Comparative analysis of maize based livelihoods in drought prone regions of eastern Africa: adaptation lessons for climate change
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Erenstein O, Kassie GT, Mwangi W. 2011. Comparative analysis of maize based livelihoods in drought prone regions of eastern Africa: adaptation lessons for climate change. Paper presented at the conference Increasing Agricultural Productivity & Enhancing Food Security in Africa: New Challenges and Opportunities, held in Addis Ababa, Ethiopia, 1-3 November 2011.
Permanent link to cite or share this item: http://hdl.handle.net/10568/34960
External link to download this item: http://addis2011.ifpri.info/files/2011/10/Paper_4C_Olaf-Ernestein.pdf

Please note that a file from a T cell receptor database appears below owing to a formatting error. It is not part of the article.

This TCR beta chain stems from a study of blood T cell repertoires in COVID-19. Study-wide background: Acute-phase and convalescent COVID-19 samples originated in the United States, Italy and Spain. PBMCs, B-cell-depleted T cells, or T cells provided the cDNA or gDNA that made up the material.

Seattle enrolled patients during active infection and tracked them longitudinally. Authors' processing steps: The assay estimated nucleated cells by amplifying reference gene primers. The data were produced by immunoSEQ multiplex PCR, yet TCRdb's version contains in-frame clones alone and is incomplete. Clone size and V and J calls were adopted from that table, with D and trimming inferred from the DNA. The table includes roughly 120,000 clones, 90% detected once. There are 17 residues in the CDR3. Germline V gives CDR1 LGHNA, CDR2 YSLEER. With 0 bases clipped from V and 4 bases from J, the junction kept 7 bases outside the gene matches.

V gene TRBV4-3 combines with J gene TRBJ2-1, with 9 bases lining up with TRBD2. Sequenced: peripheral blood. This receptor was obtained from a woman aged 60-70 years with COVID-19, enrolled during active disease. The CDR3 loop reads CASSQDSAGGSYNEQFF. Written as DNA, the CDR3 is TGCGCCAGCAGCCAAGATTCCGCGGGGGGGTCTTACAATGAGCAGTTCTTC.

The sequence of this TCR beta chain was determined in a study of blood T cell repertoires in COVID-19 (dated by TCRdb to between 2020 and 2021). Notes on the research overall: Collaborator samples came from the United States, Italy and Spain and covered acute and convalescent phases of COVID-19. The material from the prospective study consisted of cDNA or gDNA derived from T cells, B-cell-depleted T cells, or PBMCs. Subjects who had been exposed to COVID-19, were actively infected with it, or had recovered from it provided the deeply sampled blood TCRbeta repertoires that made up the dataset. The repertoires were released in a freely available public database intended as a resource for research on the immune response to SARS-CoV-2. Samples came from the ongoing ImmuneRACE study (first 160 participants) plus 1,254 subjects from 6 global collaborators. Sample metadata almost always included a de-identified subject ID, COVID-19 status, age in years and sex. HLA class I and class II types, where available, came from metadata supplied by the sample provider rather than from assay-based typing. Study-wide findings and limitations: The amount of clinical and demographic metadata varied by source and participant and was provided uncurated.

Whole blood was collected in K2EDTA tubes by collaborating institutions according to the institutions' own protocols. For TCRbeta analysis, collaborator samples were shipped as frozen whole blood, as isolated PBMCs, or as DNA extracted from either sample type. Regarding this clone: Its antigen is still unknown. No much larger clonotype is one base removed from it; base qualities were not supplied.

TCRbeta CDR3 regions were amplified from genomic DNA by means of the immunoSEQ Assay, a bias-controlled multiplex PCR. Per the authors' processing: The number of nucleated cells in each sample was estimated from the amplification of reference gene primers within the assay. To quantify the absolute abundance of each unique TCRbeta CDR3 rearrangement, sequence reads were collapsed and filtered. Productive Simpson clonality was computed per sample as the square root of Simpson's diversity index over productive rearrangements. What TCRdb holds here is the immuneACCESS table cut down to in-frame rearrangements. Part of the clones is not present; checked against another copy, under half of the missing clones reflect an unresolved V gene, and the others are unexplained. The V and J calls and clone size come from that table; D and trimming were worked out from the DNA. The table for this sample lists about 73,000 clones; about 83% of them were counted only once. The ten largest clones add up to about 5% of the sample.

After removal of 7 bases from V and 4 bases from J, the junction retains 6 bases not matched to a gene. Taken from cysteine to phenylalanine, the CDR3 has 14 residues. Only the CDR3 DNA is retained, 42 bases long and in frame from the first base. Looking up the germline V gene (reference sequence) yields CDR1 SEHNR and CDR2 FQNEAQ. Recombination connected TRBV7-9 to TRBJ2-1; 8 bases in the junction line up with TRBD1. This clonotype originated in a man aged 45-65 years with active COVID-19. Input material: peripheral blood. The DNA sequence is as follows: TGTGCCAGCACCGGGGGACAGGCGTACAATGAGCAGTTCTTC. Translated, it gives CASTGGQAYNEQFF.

There is an increasing recognition of climate change, and that it is likely to result, inter alia, in more erratic rainfall that will affect Africa’s predominantly rainfed agriculture. Much of Africa’s current rainfed agriculture is already variously exposed to weather vagaries such as dry spells and drought and farmers in such areas have developed an array of livelihood strategies and management practices to cope with drought risk. These instances provide a fertile learning ground to assess potential adaptation options and their implications. The paper draws from parallel household surveys in drought prone maize growing areas in Ethiopia, Kenya, Uganda and Tanzania to illustrate how resource poor farmers are already coping with drought. The parallel surveys used a similar approach and questionnaire that allow for contrasts of a number of indicators – particularly in terms of household assets, livelihood strategies and crop management practices. These illustrate how farmers in a similar agro-ecological environment but with different socio-economic and institutional settings have variously adapted to living with drought and how the inherent weather risk co-determines the livelihood portfolio, agricultural intensification incentives and system development pathways. This helps in identifying the challenges and opportunities for agricultural intensification and to draw out some policy implications and lessons for agriculture’s adaptation to climate change.